Online Privacy in the News
In recent months, social media giants Facebook and Google have made headlines for controversial decisions affecting user privacy. Here’s some information to help you educate yourself and others about these privacy implications.
Facebook announced two changes: community pages and personalized web tools.
Community Pages are “a new type of Facebook Page dedicated to a topic or experience that is owned collectively by the community connected to it.” If your Facebook profile lists schools you’ve attended, cities where you’ve lived, or your interests, you will see the option to join Community Pages for those places and things. The privacy concern: even if you have customized your personal settings to control who can see the affiliations you list on your profile, your name will still be publicly linked from the pages of the communities you join.
Personalized Web Tools were also introduced recently. When you remain logged in to Facebook while surfing the web, you will notice Facebook “social plugins” integrated with other sites across the web. This gives you the opportunity to, for example, “like” a product or see how many of your Facebook friends recommend it. Three sites – Yelp.com, Pandora.com and Microsoft Docs.com, have special information-sharing arrangements with Facebook. By default, if you use one of these partner sites while logged in to Facebook, it will have access to your publicly accessible Facebook profile information– including your list of friends– in order to “personalize your experience” and make suggestions to you.
These graphs illustrate changes in Facebook’s privacy policies that have, over time, led to dramatic increases in the amount of personal information that is shared. Facebook offers opt-out instructions for community pages and personalized web tools in the articles linked above, but unless you customize your privacy settings, you are opting in. Here are step-by-step instructions for performing a thorough privacy audit of your Facebook account.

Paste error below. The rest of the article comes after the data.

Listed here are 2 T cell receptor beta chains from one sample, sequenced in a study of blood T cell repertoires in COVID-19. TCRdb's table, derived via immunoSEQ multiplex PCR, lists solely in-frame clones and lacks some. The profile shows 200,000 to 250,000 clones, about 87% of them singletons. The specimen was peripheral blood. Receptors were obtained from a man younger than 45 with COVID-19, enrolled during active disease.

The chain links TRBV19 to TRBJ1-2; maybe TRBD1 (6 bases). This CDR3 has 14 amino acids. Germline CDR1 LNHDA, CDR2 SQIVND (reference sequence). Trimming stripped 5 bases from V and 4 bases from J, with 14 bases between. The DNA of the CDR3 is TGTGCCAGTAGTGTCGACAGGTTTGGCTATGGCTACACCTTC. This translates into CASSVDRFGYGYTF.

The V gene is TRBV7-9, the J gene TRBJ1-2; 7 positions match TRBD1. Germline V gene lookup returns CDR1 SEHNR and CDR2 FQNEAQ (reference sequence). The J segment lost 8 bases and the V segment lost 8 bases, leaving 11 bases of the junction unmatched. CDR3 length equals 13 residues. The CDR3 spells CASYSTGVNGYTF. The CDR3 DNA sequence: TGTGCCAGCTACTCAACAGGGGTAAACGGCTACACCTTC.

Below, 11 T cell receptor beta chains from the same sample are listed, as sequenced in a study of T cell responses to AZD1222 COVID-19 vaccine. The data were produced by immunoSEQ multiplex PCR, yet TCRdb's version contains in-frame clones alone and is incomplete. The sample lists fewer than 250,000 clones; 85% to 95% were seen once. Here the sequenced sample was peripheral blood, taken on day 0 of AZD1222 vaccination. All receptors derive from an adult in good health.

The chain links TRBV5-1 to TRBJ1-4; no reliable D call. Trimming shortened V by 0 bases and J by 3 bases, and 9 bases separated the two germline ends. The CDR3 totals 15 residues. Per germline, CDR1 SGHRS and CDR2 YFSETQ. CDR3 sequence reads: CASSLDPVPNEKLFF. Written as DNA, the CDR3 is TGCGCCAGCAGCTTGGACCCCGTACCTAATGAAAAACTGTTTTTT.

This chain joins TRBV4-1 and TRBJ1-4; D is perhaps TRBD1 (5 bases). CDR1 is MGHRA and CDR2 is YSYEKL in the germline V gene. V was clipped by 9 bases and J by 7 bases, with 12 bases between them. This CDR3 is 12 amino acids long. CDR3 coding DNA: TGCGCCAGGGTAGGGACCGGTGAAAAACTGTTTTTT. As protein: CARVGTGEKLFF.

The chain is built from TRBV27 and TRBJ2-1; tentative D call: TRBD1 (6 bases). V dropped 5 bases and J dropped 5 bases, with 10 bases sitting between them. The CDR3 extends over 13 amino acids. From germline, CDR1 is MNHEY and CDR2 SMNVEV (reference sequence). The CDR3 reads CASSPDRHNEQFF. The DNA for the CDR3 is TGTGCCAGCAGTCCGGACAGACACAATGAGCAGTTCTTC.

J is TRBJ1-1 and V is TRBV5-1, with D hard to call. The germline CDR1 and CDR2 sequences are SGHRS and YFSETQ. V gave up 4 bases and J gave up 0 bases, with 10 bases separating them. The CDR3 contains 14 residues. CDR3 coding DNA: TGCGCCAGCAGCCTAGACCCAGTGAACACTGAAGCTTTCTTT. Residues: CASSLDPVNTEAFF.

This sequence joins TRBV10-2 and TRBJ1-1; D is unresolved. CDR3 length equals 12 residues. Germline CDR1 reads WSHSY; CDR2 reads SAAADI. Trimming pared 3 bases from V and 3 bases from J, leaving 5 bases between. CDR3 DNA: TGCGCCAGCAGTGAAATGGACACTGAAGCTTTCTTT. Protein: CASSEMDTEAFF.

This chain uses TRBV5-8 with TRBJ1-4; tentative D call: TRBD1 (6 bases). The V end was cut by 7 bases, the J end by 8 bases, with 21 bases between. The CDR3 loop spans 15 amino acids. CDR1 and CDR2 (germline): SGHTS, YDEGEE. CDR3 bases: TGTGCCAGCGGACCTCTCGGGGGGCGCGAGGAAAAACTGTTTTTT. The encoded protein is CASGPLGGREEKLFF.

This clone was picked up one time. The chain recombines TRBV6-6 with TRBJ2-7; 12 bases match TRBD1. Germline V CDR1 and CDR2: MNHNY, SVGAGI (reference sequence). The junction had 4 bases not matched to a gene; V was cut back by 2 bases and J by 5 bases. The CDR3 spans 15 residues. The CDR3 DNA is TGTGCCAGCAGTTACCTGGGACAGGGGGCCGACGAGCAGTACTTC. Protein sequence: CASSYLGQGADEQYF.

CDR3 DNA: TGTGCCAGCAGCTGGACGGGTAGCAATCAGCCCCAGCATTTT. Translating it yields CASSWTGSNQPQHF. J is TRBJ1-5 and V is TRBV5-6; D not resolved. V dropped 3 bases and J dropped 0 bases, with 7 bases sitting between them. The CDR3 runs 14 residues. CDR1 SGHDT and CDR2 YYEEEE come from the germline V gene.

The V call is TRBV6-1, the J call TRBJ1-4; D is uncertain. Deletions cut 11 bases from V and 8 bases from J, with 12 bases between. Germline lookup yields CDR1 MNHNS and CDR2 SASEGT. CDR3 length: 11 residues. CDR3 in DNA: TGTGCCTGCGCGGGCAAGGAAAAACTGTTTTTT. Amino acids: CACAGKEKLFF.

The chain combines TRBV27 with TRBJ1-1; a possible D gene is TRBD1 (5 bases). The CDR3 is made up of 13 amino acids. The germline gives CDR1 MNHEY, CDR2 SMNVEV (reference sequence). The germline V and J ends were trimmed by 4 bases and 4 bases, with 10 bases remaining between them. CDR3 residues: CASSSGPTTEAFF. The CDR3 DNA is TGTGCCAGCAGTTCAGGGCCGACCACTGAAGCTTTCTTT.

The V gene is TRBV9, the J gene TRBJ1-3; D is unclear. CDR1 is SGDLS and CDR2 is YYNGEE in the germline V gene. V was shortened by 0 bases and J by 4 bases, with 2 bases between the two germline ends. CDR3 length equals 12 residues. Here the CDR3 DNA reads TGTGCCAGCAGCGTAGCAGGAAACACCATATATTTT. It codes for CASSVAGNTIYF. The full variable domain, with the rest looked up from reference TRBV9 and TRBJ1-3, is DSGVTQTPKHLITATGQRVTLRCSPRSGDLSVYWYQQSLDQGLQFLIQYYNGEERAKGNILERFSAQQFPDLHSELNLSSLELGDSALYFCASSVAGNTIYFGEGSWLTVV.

Google made the news for a privacy breach surrounding the introduction of Google Buzz, an application that allows for quick sharing of status updates, links, photos, etc. and is integrated with Gmail, Picasa and other Google services. When Google Buzz launched, it was activated by default for everyone with a Google account. Google mined users’ Gmail contacts and correspondence habits to set up social networks automatically. It also listed users’ Gmail contacts on their public profile pages without permission. These automatically generated networks did not take into account the various personal and professional reasons people have for emailing each other. You might have email correspondence with your doctor, for example, but you would never intend to share information about your personal life with him or her, and vice versa.
Within days, Google took measures to increase the prominence of options enabling users to unfollow or block contacts that had been automatically assigned, disconnect Buzz from Gmail, and/or opt out of Buzz altogether. Here are those options as outlined in the official Google blog.
The American Library Association’s Office for Intellectual Freedom aims to put libraries at the center of a discussion about online privacy issues. You can join in this discussion (anonymously, if you choose!) on the Voices for Privacy blog. You may also be interested to read about proposed federal legislation intended to strengthen online privacy protections for consumers.